Public drinking citations at South Boston’s annual St. Patrick’s Day parade were up dramatically this year, with hundreds more people ticketed for imbibing amid the revelry, according to Boston police. Meanwhile, arrests at the event dropped by more than half.
Police tallied 498 total civil violations for drinking in public at Sunday’s parade, along with four arrests. Last year, authorities reported 278 citations — most of them for public drinking — and 10 arrests.
The shifts coincided with a change in the parade route from 2015 to 2016. Last year, the parade route was shortened as the city continued to clean up from its historic winter.
“Keeping spectators and participants safe along the route was Mayor Walsh’s and my top priority,” said Boston Police Commissioner William Evans in a statement Monday. “Issuing nearly double the amount of public drinking citations compared to last year evidences the challenges we faced in keeping public order at this family event. I want to thank all of those who braved the cold and came out and celebrated responsibly.”
Public officials sought to preserve the shortened route for Sunday’s parade, citing safety concerns, but a federal judge last week ordered the city to allow the celebration to proceed along the longer path that it had followed for years.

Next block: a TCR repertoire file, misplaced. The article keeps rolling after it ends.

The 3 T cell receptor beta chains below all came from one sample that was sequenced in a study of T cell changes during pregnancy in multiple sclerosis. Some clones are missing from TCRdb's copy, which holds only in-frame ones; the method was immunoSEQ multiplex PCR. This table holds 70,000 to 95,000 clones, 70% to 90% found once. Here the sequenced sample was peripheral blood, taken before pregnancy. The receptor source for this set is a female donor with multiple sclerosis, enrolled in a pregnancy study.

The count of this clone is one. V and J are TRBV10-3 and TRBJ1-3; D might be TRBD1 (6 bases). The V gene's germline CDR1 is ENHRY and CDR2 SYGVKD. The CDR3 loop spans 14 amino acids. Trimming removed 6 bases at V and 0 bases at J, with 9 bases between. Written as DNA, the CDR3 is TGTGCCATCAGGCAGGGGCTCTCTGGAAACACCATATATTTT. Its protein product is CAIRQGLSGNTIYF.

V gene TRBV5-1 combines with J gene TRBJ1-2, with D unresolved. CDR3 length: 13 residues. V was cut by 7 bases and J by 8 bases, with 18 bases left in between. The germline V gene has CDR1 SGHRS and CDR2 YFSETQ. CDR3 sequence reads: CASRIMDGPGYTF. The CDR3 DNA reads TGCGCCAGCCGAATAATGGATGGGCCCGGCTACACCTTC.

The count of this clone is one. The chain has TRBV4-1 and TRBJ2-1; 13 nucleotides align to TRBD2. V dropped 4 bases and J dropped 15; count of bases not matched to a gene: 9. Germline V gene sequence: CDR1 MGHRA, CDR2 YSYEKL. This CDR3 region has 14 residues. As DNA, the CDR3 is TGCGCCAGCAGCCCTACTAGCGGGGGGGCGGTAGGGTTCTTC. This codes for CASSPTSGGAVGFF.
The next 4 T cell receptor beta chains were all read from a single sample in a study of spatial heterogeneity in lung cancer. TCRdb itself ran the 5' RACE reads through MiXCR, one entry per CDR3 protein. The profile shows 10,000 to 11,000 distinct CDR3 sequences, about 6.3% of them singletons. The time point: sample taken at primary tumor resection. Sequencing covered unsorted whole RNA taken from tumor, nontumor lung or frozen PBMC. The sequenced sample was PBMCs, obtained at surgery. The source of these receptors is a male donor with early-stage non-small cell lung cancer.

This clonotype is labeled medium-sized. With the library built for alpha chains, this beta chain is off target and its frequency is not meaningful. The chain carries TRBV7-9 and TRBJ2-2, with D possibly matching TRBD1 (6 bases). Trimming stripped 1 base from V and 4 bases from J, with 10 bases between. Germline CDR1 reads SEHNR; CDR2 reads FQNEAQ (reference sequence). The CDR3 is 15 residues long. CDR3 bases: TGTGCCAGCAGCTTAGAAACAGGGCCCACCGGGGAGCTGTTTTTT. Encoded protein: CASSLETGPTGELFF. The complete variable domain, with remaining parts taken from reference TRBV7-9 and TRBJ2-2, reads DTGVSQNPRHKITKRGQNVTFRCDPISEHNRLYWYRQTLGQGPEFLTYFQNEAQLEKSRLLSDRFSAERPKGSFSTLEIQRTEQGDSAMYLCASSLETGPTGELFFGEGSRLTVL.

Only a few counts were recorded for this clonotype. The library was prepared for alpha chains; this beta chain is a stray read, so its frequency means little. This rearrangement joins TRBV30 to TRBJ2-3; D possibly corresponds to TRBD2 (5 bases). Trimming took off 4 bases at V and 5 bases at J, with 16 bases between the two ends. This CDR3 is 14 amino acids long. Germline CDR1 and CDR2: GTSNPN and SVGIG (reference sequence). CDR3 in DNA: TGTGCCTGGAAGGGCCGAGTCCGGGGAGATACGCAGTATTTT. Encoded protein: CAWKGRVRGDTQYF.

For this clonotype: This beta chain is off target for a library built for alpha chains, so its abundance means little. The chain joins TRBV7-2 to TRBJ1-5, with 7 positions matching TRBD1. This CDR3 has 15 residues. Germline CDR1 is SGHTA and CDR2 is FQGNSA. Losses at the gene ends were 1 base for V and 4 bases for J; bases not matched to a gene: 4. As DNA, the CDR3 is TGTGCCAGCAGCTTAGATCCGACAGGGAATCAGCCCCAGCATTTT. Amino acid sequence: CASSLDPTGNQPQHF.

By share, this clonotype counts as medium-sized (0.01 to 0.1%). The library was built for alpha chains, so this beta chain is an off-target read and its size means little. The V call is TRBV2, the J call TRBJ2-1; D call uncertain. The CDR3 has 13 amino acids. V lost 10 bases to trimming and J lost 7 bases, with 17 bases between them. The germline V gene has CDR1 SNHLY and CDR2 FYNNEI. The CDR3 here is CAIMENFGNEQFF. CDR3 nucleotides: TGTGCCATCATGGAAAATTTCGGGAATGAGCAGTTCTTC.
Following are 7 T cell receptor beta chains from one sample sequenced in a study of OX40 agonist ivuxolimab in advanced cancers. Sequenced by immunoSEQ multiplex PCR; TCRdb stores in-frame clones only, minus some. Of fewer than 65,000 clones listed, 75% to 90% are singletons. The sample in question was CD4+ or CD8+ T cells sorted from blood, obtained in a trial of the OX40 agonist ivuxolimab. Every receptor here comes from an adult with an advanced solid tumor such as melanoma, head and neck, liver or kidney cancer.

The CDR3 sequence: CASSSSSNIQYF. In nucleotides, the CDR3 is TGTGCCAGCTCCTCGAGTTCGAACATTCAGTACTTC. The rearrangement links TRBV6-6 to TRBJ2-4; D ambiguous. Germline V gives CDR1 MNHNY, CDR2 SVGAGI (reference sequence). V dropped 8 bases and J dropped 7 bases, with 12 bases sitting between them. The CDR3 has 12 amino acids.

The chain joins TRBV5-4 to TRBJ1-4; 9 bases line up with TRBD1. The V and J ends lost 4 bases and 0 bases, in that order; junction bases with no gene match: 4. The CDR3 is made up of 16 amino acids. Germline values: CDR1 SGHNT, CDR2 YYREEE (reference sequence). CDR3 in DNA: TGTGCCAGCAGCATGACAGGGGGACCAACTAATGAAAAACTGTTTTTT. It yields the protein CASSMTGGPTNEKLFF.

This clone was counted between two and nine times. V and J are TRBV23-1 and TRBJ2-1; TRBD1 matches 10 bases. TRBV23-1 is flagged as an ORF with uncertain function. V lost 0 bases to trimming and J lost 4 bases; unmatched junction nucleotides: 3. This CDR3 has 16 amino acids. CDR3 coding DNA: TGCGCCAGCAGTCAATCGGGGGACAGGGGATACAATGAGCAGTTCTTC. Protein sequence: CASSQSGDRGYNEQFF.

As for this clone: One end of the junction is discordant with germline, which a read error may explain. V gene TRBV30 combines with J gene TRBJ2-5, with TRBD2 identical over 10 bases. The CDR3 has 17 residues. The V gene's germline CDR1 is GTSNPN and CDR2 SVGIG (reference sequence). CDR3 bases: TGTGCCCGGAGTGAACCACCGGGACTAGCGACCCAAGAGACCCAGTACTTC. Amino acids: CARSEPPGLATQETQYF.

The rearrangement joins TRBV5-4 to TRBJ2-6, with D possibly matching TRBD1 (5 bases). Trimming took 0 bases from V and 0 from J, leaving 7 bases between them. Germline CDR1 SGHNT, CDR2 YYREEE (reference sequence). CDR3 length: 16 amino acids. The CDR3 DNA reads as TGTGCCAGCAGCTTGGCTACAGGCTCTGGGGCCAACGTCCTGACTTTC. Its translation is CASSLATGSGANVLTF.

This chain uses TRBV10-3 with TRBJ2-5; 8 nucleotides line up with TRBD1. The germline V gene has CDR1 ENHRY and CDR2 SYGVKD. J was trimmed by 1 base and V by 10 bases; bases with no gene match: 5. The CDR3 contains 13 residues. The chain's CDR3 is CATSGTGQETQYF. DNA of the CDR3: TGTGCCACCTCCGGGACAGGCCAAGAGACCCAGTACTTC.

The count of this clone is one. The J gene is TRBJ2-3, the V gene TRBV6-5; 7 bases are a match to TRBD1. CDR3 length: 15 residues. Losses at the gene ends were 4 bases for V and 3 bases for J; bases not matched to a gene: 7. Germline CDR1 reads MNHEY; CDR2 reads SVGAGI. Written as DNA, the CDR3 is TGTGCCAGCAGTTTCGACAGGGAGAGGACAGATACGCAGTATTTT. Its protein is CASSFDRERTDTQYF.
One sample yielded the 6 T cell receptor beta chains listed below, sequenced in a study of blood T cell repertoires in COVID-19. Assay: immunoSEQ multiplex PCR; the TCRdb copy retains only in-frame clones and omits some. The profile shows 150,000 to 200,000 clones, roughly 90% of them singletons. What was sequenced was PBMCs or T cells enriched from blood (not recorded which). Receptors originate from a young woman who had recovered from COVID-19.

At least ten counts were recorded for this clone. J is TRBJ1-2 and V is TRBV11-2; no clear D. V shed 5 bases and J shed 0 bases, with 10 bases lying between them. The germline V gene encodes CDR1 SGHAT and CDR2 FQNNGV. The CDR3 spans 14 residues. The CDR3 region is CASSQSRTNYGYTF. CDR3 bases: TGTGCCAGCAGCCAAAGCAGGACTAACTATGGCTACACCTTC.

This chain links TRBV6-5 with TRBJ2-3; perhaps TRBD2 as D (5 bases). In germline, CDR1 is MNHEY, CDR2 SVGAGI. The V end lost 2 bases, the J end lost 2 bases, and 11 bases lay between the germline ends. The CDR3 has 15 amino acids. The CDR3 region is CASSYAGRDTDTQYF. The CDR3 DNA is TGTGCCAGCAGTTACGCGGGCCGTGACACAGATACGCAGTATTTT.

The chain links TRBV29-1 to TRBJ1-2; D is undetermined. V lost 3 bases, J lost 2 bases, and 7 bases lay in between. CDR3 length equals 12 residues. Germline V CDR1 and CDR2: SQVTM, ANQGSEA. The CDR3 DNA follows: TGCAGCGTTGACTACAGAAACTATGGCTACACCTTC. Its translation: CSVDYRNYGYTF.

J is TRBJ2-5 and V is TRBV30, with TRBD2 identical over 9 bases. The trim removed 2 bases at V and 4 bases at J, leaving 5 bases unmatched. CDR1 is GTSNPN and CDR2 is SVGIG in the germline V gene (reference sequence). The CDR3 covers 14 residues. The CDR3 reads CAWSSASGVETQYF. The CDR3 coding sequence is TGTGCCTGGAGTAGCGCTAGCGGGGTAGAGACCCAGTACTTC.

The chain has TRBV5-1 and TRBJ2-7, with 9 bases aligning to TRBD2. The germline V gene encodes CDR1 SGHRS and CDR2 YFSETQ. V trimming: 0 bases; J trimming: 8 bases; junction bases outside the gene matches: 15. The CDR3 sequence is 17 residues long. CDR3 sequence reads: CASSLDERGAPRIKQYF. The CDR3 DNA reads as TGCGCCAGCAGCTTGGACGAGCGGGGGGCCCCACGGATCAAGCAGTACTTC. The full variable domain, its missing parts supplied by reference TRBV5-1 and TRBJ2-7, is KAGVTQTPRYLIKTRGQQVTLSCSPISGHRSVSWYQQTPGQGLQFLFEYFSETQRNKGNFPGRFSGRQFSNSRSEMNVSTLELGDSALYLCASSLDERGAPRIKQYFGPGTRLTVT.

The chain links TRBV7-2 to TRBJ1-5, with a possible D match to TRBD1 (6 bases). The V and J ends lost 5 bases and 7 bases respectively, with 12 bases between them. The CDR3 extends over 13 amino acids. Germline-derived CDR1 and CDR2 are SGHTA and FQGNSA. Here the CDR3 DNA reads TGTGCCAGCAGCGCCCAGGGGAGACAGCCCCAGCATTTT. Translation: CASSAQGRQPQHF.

Monday’s tally represented an increase from a day earlier, when police gave a preliminary total of 294 citations.
This year, there were also five violations issued to licensed establishments, police said.
The four people arrested faced charges including disorderly conduct, fighting, and assault and battery on a police officer.
A fifth person was arrested by officers assigned to the parade for allegedly throwing a propane tank through the window of a Dorchester Street home, but Suffolk prosecutors said that incident stemmed from an earlier drug deal — not the parade.
Meanwhile, it didn’t take the Massachusetts Bay Transportation Authority’s Transit Police long to find one unruly passenger on St. Patrick’s Day weekend.
Police said Sunday on Twitter that a man wearing a “Where’s Waldo”-style costume was plucked from the crowds waiting for a train following the parade and taken into custody.
According to officials, the unidentified individual was removed from South Station for “being very disorderly.” They said his behavior, which police did not describe on social media, led to him needing “to be escorted out.”
In a picture shared by police, two officers can be seen each holding onto one of the person’s arms.